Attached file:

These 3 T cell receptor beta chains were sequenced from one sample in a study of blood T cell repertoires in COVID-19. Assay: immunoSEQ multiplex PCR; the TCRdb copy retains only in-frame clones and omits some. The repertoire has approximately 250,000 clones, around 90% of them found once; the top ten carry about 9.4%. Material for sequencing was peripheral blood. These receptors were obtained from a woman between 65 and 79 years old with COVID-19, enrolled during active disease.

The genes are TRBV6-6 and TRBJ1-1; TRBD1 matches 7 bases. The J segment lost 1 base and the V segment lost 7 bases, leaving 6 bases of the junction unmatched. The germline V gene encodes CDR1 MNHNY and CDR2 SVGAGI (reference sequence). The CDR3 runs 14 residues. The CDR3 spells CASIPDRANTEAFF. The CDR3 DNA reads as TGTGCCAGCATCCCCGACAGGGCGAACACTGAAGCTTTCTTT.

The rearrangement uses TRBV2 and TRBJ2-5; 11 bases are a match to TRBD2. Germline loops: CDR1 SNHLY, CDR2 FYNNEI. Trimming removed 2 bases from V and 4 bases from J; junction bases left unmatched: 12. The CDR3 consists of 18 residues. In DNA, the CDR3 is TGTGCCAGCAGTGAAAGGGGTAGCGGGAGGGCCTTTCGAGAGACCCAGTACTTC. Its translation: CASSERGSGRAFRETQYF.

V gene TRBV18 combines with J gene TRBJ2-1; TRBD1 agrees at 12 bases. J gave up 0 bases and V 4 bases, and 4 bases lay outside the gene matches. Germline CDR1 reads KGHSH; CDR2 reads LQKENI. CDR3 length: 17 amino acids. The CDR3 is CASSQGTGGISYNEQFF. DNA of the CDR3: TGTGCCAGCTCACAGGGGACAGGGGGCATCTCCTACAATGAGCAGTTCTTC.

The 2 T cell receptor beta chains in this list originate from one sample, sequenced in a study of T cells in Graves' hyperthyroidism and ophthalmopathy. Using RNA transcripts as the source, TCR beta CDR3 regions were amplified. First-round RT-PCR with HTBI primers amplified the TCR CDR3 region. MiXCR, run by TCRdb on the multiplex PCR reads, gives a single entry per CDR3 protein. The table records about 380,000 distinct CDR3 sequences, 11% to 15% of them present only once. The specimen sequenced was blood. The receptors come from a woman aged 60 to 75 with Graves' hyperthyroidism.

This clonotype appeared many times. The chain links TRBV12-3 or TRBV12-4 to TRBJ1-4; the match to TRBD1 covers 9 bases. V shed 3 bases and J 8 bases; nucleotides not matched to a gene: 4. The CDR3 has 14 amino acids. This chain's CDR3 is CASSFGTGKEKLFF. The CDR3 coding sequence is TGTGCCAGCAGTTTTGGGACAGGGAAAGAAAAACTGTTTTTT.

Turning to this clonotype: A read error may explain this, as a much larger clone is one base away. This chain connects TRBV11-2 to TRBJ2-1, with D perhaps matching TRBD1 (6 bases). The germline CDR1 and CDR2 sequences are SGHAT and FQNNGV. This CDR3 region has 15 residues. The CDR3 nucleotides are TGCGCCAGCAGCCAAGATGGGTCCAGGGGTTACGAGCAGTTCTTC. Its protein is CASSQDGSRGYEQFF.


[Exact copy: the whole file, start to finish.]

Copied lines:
These 3 T cell receptor beta chains were sequenced from one sample in a study of blood T cell repertoires in COVID-19. Assay: immunoSEQ multiplex PCR; the TCRdb copy retains only in-frame clones and omits some. The repertoire has approximately 250,000 clones, around 90% of them found once; the top ten carry about 9.4%. Material for sequencing was peripheral blood. These receptors were obtained from a woman between 65 and 79 years old with COVID-19, enrolled during active disease.

The genes are TRBV6-6 and TRBJ1-1; TRBD1 matches 7 bases. The J segment lost 1 base and the V segment lost 7 bases, leaving 6 bases of the junction unmatched. The germline V gene encodes CDR1 MNHNY and CDR2 SVGAGI (reference sequence). The CDR3 runs 14 residues. The CDR3 spells CASIPDRANTEAFF. The CDR3 DNA reads as TGTGCCAGCATCCCCGACAGGGCGAACACTGAAGCTTTCTTT.

The rearrangement uses TRBV2 and TRBJ2-5; 11 bases are a match to TRBD2. Germline loops: CDR1 SNHLY, CDR2 FYNNEI. Trimming removed 2 bases from V and 4 bases from J; junction bases left unmatched: 12. The CDR3 consists of 18 residues. In DNA, the CDR3 is TGTGCCAGCAGTGAAAGGGGTAGCGGGAGGGCCTTTCGAGAGACCCAGTACTTC. Its translation: CASSERGSGRAFRETQYF.

V gene TRBV18 combines with J gene TRBJ2-1; TRBD1 agrees at 12 bases. J gave up 0 bases and V 4 bases, and 4 bases lay outside the gene matches. Germline CDR1 reads KGHSH; CDR2 reads LQKENI. CDR3 length: 17 amino acids. The CDR3 is CASSQGTGGISYNEQFF. DNA of the CDR3: TGTGCCAGCTCACAGGGGACAGGGGGCATCTCCTACAATGAGCAGTTCTTC.

The 2 T cell receptor beta chains in this list originate from one sample, sequenced in a study of T cells in Graves' hyperthyroidism and ophthalmopathy. Using RNA transcripts as the source, TCR beta CDR3 regions were amplified. First-round RT-PCR with HTBI primers amplified the TCR CDR3 region. MiXCR, run by TCRdb on the multiplex PCR reads, gives a single entry per CDR3 protein. The table records about 380,000 distinct CDR3 sequences, 11% to 15% of them present only once. The specimen sequenced was blood. The receptors come from a woman aged 60 to 75 with Graves' hyperthyroidism.

This clonotype appeared many times. The chain links TRBV12-3 or TRBV12-4 to TRBJ1-4; the match to TRBD1 covers 9 bases. V shed 3 bases and J 8 bases; nucleotides not matched to a gene: 4. The CDR3 has 14 amino acids. This chain's CDR3 is CASSFGTGKEKLFF. The CDR3 coding sequence is TGTGCCAGCAGTTTTGGGACAGGGAAAGAAAAACTGTTTTTT.

Turning to this clonotype: A read error may explain this, as a much larger clone is one base away. This chain connects TRBV11-2 to TRBJ2-1, with D perhaps matching TRBD1 (6 bases). The germline CDR1 and CDR2 sequences are SGHAT and FQNNGV. This CDR3 region has 15 residues. The CDR3 nucleotides are TGCGCCAGCAGCCAAGATGGGTCCAGGGGTTACGAGCAGTTCTTC. Its protein is CASSQDGSRGYEQFF.